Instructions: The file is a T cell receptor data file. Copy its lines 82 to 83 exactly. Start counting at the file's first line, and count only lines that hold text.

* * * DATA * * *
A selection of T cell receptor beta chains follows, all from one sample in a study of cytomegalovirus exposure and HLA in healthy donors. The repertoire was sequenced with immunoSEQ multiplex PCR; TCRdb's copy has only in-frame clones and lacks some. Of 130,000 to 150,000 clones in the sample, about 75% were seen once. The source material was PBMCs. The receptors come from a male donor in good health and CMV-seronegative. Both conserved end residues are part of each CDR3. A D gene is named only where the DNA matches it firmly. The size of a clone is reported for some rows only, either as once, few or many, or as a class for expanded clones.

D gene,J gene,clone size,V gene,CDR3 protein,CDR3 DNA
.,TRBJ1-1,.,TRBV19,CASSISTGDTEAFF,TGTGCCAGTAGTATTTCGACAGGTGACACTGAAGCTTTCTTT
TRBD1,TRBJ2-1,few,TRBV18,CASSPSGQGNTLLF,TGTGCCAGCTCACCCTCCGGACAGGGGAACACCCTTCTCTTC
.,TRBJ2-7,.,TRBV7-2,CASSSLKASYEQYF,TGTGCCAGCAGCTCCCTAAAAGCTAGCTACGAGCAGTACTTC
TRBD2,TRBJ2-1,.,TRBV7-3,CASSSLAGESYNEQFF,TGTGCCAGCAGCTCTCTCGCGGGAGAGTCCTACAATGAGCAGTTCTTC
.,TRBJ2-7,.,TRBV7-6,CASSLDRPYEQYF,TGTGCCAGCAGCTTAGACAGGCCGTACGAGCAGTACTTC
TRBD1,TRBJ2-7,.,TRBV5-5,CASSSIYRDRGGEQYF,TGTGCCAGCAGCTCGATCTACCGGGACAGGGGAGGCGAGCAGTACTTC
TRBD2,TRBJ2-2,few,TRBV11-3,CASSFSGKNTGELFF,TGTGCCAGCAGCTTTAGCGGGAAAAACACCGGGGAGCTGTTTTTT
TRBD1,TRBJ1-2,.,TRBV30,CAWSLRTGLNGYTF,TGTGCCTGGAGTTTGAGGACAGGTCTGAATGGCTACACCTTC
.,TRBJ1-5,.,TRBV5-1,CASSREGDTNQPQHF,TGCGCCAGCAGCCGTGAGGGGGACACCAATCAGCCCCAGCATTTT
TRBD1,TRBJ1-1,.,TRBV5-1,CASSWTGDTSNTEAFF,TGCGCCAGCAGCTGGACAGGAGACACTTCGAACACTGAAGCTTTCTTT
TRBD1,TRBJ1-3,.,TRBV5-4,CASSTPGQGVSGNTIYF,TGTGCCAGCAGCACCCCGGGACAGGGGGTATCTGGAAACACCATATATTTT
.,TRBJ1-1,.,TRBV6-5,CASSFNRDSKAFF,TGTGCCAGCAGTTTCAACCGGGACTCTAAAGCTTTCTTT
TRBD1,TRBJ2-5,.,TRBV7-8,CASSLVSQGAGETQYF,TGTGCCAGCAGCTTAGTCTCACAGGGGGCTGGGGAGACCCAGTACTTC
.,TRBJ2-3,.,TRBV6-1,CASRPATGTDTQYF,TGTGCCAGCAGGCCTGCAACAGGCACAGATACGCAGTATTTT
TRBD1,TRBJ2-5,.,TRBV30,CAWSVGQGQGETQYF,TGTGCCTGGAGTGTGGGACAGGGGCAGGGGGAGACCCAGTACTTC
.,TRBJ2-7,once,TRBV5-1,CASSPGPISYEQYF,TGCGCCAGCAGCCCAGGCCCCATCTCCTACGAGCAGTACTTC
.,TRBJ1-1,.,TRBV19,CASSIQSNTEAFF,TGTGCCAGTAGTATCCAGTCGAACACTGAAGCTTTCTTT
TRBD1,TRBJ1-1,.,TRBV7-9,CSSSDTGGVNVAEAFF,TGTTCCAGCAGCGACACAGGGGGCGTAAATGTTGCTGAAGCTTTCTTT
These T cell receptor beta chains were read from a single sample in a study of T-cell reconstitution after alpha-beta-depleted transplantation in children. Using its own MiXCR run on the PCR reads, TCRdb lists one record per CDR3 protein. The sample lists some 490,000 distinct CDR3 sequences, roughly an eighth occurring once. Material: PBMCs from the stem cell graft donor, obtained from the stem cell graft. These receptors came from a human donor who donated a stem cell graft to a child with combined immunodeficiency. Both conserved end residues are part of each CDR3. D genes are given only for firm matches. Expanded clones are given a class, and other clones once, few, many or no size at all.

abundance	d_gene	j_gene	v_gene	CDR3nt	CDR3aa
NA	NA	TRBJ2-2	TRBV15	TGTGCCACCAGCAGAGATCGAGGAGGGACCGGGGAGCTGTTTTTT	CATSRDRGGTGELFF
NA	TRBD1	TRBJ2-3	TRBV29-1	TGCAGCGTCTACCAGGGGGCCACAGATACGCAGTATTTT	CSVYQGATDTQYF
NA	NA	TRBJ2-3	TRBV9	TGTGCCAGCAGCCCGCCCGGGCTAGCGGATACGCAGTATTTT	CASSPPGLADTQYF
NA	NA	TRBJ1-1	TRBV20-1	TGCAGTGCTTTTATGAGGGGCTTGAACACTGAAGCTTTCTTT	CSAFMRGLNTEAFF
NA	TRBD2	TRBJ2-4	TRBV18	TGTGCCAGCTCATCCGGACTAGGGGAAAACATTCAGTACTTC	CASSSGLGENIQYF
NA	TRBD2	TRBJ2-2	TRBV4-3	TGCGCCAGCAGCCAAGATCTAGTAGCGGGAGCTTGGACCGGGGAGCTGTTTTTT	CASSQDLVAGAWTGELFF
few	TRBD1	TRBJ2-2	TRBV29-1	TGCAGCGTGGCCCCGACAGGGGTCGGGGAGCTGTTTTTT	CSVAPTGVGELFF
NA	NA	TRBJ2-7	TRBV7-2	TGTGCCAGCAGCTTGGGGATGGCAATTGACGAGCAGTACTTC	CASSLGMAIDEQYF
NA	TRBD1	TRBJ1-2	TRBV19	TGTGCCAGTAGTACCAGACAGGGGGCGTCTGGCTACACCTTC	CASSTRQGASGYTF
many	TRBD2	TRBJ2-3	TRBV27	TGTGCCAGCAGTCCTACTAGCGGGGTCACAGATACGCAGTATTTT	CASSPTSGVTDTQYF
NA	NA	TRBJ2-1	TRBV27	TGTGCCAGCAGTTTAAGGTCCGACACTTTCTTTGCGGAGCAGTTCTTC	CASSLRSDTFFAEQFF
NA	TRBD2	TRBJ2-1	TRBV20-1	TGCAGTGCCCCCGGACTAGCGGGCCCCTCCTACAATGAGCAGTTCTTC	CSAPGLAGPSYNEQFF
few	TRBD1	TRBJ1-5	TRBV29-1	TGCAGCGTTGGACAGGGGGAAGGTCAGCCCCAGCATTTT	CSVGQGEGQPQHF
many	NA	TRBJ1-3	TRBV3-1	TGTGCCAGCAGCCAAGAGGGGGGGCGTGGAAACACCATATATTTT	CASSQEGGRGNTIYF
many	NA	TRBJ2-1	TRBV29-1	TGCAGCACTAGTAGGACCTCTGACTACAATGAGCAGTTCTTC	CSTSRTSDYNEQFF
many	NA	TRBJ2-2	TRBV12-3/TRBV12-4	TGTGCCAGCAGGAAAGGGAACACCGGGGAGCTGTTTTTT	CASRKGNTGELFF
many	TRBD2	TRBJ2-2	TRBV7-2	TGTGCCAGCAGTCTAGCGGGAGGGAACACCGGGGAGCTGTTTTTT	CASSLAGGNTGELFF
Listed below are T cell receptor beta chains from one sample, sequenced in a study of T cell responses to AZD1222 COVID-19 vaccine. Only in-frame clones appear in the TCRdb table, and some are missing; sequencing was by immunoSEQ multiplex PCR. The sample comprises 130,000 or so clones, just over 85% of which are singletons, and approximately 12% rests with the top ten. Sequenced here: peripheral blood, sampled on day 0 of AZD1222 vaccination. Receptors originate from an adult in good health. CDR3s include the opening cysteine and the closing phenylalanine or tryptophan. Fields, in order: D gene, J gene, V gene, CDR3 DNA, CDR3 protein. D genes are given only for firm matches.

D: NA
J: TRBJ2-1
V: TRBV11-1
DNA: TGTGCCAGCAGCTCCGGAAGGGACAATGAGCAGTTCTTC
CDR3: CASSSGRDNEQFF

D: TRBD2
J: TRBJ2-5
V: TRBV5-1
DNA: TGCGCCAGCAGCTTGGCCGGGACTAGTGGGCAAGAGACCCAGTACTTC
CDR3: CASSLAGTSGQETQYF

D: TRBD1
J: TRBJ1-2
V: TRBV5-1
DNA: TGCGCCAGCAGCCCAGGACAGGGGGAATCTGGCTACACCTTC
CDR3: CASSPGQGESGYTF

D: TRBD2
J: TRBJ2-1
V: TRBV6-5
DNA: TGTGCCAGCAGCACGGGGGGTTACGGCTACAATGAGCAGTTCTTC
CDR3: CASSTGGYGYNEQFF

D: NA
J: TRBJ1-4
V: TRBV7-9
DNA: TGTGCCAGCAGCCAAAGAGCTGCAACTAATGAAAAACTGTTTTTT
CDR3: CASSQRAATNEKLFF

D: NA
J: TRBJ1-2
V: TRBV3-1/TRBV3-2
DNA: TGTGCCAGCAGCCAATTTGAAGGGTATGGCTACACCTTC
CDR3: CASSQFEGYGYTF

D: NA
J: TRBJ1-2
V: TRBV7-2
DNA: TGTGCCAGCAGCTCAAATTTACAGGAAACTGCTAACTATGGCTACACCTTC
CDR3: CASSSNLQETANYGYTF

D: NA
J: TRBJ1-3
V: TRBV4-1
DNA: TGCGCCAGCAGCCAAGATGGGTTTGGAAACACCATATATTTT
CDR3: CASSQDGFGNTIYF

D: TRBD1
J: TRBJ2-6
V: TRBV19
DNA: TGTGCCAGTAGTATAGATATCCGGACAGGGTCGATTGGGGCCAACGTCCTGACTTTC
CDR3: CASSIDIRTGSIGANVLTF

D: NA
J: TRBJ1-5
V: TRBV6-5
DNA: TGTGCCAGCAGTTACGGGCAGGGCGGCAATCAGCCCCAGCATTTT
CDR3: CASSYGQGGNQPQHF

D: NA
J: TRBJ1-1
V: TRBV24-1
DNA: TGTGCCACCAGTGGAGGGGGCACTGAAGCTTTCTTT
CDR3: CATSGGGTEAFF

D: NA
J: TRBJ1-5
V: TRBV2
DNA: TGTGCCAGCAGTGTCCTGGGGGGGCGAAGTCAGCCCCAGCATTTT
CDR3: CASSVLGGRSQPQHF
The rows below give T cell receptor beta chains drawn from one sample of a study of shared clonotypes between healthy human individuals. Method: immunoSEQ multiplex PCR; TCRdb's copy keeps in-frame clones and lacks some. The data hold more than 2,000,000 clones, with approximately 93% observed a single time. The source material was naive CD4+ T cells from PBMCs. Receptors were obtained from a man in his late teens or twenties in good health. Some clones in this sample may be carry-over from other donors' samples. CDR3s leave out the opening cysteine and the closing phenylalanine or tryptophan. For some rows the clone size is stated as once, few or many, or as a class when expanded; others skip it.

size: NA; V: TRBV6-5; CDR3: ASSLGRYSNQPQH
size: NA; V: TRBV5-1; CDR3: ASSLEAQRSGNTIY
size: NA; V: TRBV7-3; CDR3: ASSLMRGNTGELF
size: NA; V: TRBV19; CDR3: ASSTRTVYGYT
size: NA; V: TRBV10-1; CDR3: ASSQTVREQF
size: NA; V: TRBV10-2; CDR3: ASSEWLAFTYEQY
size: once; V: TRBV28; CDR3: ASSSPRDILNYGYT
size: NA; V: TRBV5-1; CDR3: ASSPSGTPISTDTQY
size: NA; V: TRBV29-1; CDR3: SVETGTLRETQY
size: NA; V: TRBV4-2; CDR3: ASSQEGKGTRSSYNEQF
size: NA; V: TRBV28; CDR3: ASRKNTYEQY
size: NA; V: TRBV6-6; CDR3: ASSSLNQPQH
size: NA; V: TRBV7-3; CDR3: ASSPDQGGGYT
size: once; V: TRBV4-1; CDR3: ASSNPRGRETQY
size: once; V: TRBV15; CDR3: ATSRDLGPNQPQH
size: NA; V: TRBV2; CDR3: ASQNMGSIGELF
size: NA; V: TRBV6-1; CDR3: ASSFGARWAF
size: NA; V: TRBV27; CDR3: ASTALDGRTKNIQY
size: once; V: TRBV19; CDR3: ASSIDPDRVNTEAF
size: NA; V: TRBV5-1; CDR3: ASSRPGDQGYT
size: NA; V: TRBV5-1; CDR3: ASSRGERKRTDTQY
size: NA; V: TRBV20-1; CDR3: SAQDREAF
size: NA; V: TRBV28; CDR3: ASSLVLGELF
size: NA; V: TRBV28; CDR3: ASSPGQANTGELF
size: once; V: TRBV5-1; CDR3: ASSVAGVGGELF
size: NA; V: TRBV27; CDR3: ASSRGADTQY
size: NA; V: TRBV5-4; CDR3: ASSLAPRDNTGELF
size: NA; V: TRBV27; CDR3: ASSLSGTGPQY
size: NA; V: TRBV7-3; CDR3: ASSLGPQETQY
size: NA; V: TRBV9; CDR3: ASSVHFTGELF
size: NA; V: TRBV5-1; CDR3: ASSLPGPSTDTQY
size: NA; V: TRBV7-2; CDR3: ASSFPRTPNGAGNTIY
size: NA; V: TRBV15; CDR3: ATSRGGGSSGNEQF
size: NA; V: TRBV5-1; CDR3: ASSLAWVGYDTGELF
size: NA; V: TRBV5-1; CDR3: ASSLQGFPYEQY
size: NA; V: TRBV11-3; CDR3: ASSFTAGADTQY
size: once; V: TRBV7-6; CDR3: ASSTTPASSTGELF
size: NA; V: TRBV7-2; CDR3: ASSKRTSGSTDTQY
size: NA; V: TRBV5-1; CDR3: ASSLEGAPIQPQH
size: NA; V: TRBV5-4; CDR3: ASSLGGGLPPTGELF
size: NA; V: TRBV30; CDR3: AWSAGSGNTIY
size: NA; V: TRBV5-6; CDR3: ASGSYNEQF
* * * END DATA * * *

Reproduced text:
J: TRBJ2-6
V: TRBV19